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Five Ways for Kerry to Avoid Putin's Yalta Trap

Marc Champion writes editorials on international affairs. He was previously Istanbul bureau chief for the Wall Street Journal. He was also an editor at the Financial Times, the editor-in-chief of the Moscow Times and a correspondent for the Independent in Washington, the Balkans and Moscow. He is based in London.
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U.S. Secretary of State John Kerry turned his plane around last weekend to go to Paris and begin talks to resolve the crisis in Ukraine with his Russian opposite, Sergei Lavrov. This was a meeting about Ukraine, without Ukraine at the table -- the kind of negotiation that some diplomats with long experience of Russia believe is a trap for the West and a plain bad idea.

Here are five points to keep clear as this diplomacy track gets going:

1) Russia is playing by different rules.

Lavrov and Russian President Vladimir Putin have parlayed an alternative reality, which has no basis in fact, into a position of strength. This virtual reality includes a non-existent fascist threat to the lives of Russian speakers in Ukraine and the right to invade to protect them. Trade nothing away on the basis of this virtual reality.

2) Don't accept partial troop withdrawals.

If Putin commits to not attack Ukraine, he won't need an invasion force of any size in place. By contrast, many of the troops supposedly exercising on Ukraine's border are conscripts who will need to be rotated out of service. Partial troop movements would be fake bargaining chips traded for real concessions.

3) Trade no NATO for no Eurasian Union.

Lavrov will probably make big deal out of getting the U.S. to promise not to expand the North Atlantic Treaty Organization or European Union to include Ukraine, citing Russia's history and security interests. Yet NATO accession has been off the table in Ukraine for years, and the EU doesn't want Ukraine as a member. So, go ahead and agree to a temporary moratorium on inviting Ukraine to join the Western alliances, and make it apply to Putin's desired Eurasian Union of Russian buffer states, too. Important: Don't give away Ukraine's right to sign trade deals and adopt EU standards and polices in the meantime, or to choose its own alliances in the long term. That right to choose is what this crisis is about.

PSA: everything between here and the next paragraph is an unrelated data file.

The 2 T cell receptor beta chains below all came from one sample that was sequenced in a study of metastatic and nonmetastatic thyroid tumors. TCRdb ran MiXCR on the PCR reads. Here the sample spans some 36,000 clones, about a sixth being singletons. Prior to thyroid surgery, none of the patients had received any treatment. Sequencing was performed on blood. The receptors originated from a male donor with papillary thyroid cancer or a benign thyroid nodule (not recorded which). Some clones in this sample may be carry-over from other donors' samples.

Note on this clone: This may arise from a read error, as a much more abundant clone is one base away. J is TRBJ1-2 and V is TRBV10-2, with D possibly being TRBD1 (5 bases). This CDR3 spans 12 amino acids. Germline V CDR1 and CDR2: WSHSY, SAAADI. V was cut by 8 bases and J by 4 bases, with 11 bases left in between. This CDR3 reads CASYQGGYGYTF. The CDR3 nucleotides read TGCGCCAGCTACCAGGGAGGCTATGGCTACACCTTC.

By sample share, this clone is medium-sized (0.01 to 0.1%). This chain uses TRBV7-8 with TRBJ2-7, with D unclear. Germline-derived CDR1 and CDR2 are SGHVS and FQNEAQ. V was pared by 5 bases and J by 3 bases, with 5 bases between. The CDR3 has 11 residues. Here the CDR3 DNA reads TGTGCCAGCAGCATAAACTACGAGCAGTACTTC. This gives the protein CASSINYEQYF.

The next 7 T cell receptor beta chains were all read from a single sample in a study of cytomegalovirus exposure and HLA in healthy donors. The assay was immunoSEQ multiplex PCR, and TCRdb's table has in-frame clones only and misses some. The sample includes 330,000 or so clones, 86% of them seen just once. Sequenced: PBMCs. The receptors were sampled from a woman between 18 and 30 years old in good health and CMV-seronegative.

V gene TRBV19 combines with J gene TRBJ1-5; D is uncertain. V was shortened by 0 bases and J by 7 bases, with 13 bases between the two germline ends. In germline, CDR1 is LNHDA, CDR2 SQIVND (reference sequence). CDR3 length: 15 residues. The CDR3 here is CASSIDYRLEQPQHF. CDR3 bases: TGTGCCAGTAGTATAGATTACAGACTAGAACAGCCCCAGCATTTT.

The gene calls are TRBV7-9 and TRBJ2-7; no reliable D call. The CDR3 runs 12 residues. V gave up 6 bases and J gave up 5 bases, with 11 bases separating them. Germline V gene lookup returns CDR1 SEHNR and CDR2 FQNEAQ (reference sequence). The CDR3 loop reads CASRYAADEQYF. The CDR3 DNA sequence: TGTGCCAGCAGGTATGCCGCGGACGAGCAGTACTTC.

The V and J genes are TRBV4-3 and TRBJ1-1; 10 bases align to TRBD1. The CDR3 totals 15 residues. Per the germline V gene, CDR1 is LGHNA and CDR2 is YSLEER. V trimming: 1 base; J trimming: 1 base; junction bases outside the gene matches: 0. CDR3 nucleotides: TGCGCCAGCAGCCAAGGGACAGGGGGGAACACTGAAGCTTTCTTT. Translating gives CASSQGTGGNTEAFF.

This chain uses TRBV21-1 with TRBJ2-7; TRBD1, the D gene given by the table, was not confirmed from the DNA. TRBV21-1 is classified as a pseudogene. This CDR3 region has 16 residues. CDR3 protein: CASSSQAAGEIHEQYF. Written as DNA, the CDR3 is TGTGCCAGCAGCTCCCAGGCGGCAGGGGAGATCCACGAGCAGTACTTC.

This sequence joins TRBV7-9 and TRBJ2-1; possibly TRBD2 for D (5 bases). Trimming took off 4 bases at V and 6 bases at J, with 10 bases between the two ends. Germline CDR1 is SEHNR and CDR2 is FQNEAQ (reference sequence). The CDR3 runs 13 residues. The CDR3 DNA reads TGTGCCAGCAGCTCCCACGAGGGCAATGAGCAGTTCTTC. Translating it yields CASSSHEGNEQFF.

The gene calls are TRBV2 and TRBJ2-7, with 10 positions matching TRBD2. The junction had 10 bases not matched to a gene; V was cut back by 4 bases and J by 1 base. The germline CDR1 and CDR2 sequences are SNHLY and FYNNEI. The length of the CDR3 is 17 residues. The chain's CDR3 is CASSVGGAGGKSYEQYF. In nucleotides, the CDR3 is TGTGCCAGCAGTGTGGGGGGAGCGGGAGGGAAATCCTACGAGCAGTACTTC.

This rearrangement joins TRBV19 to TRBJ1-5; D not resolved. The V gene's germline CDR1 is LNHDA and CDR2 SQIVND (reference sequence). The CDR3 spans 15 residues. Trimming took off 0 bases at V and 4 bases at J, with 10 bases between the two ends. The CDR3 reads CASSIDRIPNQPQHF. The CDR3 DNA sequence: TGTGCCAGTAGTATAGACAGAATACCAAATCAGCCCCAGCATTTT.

4) Beware of agreeing to redraw Ukraine's constitution to suit Putin.

Stick with two principles: Any change to Ukraine's constitutional structure must be decided in a nationwide Ukrainian referendum -- not in individual regions, as Ukraine's deposed President Viktor Yanukovych is proposing. And any agreement with Russia must refer to decentralization of authority (which Ukraine's government is already offering) and not complete federalization, as Russia is demanding -- with the understanding that the latter means regional vetoes over national and foreign policies. The language is important: It frames the debate and sets expectations.

5) Remember Yalta (Ukrainians do).

At the Yalta conference in 1945, Josef Stalin also played by different rules. He claimed that "Poland is a question of life and death for Russia," and that controlling it was therefore non-negotiable. In exchange, U.S. President Franklin D. Roosevelt received a number of assurances, including that Poland would hold free elections. In each case Roosevelt was trading something for nothing (Stalin had no intention of allowing free elections). Don't play Roosevelt to Lavrov's Stalin 70 years on.

This column does not necessarily reflect the opinion of Bloomberg View's editorial board or Bloomberg LP, its owners and investors.

Marc Champion is a Bloomberg View editorial board member. Follow him on Twitter @MarcChampion1

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Toby Harshaw at